Thrills of 1991 World Series remain fresh
The 1991 Fall Classic, which for the first time in history included a pair of teams that both had finished last in their division the previous season, was knotted at three games apiece when Game 7 took place on the night of Sunday, Oct. 27, in front a crowd of 55,118 at the Hubert H. Humphrey Metrodome.
In what turned out to be a classic pitchers’ duel between a pair of right-handed stars, the starters were the 36-year-old Morris, the winningest pitcher in the 1980s, and the Braves’ John Smoltz, a 24-year-old future Hall of Famer.
Smoltz grew up in Michigan idolizing Morris, then pitching with the Tigers.
“What else can you say about Morris?” said Smoltz. “He did a super job. It’s what I saw in him all those years growing up in Detroit. He’s such a competitor. He’s never going to give you a chance to kick him over.”
Both Morris and Smoltz were pitching on three days’ rest, having also faced each other in Game 4, the Braves winning 3-2 when Mark Lemke, who had tripled with one out in the bottom of the ninth inning, scored two batters later on pinch-hitter Jerry Willard’s sacrifice fly.
In Game 7, Smoltz would end up tossing 7 1/3 scoreless innings, giving up six hits and one walk while striking out four. Relieved by Mike Stanton, who went 2/3 innings scoreless innings, Alejandro Pena would next enter the game for Atlanta and throw a scoreless ninth inning.
The deciding game’s lone run came in the bottom of the 10th inning with Pena still on the mound. Twins leftfielder Dan Gladden led off with a broken-bat double to short left-center, a sacrifice bunt by Chuck Knoblauch moved Gladden to third, and intentional walks to Kirby Puckett and Kent Hrbek loaded the bases.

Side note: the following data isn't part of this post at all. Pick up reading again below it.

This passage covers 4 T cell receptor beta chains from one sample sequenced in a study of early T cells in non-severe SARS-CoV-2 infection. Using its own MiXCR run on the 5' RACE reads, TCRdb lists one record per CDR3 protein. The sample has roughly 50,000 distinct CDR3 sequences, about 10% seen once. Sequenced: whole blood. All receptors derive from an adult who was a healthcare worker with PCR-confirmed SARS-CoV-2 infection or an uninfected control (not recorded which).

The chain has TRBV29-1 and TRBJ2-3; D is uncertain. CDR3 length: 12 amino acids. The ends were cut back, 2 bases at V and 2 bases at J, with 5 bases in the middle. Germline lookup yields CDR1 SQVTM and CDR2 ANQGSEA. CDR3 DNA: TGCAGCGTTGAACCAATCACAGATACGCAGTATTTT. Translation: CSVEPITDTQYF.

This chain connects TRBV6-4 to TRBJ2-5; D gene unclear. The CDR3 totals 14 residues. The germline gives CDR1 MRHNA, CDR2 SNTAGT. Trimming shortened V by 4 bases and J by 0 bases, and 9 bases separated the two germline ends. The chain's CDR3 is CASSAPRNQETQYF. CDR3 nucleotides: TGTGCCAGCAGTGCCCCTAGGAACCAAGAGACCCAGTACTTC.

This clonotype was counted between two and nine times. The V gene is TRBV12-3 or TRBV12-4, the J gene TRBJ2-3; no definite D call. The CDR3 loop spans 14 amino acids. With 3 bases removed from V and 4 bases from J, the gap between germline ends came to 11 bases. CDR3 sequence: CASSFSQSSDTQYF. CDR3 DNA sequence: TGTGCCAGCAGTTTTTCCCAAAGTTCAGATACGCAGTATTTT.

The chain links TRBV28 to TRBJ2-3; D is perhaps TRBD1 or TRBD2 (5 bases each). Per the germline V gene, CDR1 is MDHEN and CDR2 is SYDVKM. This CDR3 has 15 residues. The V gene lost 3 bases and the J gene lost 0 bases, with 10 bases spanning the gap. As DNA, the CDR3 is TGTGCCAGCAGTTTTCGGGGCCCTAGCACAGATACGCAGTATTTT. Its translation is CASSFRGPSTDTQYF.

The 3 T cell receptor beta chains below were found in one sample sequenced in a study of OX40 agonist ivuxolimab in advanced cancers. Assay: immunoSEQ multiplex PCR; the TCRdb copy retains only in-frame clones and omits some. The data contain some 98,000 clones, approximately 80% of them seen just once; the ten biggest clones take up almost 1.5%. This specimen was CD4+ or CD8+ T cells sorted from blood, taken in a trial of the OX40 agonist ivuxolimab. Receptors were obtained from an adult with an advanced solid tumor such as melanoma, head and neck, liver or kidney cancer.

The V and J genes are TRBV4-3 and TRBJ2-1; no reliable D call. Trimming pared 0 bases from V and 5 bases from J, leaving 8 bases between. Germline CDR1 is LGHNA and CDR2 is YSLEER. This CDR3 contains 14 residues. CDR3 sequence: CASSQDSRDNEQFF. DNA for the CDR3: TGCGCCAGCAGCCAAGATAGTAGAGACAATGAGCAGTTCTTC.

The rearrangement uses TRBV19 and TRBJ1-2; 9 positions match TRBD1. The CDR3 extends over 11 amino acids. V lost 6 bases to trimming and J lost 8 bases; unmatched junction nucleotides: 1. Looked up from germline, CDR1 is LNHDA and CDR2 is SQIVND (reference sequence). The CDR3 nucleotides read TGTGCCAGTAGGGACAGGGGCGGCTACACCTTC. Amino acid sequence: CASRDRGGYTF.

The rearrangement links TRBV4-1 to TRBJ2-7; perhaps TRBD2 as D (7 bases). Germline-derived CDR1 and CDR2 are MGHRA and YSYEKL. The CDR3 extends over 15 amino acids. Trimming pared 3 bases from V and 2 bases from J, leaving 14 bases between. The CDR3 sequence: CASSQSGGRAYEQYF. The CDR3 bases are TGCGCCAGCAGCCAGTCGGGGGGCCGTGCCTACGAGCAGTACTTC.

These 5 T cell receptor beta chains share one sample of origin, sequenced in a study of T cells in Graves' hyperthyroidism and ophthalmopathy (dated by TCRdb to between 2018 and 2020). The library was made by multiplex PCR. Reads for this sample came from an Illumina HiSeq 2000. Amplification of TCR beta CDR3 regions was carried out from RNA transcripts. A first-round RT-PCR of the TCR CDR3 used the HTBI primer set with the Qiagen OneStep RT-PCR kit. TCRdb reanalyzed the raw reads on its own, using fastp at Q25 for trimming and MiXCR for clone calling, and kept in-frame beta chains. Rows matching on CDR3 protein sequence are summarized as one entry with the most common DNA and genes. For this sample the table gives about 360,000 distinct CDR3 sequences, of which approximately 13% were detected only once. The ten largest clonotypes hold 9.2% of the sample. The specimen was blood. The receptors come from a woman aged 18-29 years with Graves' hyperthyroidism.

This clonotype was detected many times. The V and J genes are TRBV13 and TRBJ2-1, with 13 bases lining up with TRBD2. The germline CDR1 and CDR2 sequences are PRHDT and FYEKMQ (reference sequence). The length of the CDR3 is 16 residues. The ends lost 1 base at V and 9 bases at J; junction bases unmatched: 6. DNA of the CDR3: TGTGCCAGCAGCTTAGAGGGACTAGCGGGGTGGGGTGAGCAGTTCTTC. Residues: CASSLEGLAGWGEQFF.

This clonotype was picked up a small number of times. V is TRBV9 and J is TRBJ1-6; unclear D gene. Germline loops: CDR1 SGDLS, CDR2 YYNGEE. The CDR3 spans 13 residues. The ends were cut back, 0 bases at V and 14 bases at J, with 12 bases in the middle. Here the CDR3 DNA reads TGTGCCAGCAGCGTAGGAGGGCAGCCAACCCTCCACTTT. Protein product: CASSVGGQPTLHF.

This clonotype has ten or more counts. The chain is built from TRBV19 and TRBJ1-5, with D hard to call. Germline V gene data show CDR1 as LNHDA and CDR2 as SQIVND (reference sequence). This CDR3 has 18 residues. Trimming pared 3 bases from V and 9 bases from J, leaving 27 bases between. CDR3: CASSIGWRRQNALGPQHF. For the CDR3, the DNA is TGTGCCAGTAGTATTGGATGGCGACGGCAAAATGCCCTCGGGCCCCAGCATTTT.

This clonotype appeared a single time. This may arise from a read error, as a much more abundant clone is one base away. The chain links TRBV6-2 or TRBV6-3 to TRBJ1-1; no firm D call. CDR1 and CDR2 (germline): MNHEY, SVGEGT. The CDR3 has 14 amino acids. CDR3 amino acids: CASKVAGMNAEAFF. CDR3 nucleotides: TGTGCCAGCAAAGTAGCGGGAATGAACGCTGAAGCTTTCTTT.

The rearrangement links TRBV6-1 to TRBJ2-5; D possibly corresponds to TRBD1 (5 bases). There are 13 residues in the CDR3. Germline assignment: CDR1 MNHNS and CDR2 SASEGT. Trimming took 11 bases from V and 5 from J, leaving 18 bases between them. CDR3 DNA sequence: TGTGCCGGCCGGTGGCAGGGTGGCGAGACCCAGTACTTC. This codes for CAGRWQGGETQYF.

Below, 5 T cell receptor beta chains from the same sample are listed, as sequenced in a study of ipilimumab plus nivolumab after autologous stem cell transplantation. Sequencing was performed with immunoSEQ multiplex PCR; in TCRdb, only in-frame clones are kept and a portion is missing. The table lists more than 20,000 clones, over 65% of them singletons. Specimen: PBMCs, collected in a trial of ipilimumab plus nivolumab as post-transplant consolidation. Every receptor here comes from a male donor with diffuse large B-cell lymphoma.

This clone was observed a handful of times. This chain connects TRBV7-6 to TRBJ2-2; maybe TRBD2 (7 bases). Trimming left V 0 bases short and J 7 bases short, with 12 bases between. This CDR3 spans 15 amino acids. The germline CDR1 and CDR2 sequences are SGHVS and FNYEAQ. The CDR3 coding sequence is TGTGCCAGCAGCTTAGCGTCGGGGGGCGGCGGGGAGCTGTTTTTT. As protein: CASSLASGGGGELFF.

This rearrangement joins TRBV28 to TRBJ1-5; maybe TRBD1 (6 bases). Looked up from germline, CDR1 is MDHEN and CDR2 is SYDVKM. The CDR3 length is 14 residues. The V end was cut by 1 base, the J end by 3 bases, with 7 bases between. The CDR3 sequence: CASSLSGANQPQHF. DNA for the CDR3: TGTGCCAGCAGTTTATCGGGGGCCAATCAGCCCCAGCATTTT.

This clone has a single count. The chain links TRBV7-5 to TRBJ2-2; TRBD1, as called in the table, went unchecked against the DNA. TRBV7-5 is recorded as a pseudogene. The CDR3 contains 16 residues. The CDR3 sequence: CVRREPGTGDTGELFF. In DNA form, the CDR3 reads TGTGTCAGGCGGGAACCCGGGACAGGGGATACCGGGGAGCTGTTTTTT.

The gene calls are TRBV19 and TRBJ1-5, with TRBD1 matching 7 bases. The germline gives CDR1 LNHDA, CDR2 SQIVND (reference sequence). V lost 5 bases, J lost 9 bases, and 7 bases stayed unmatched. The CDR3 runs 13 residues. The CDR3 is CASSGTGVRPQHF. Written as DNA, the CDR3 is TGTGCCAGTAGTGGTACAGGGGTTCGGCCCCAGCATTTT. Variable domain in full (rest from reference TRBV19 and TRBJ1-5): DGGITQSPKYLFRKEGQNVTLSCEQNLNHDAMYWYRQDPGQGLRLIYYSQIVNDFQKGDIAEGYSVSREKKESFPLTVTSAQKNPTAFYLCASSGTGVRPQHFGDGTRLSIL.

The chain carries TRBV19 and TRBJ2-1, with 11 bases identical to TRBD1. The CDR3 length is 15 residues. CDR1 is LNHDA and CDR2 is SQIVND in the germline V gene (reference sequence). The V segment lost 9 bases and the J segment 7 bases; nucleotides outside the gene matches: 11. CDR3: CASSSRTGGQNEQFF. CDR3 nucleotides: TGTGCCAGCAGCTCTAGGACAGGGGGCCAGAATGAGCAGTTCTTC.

Minnesota’s Gene Larkin, pinch-hitting for Jarvis Brown, who had pinch-run for DH Chili Davis in the ninth, ended the Series with a first-pitch single to deep left-center field over a drawn in outfield that scored a clapping Gladden, with thousands of white Homer Hankies waving in the high-decibel Metrodome crowd.
“I’d been in the locker room since the seventh inning, hoping my turn would come,” said Larkin, who drove in only 19 runs all season and was hobbled by leg injuries when he came to the plate in the 10th inning. “They kept passing me by, but I thought I’d get a chance in the late innings.”
When he finally got his opportunity, Larkin, who broke many of Lou Gehrig’s offensive records at Columbia University, claimed he wasn’t nervous.
“I was relaxed up there. All I was trying to do was get the ball up in the air,” said Larkin, who was batting for only the fourth time in the World Series and seventh time in 12 Postseason games. “I knew a fastball was coming. I just wanted to make contact and hit a fly ball. As soon as I hit it, I knew the game was over and that we could relax and enjoy the world championship.
“It was incredible. This has to go down as one of the best World Series of all time. You have to give the Braves a lot of credit. You have to give Jack Morris a lot of credit. It was an unbelievable performance. He’s a gutty performer, a hard-nosed guy. He did a tremendous job.”
As for Morris, he lived up to his reputation as one of the game’s great big-game pitchers. He pitched a complete-game shutout, going all 10 innings while giving up seven hits and two walks while striking out eight. Of his 126 total pitches, 79 were strikes.
“Somebody had to go home a loser but nobody was a loser,” said Morris, who improved to 4-0 lifetime in the World Series and 8-1 in the Postseason. “Two of the greatest teams fought so hard throughout the Series. Somehow we ended up winning this thing. It’s great to be a part of. It’s great to be on a team that persevered for so long and played so hard all year long.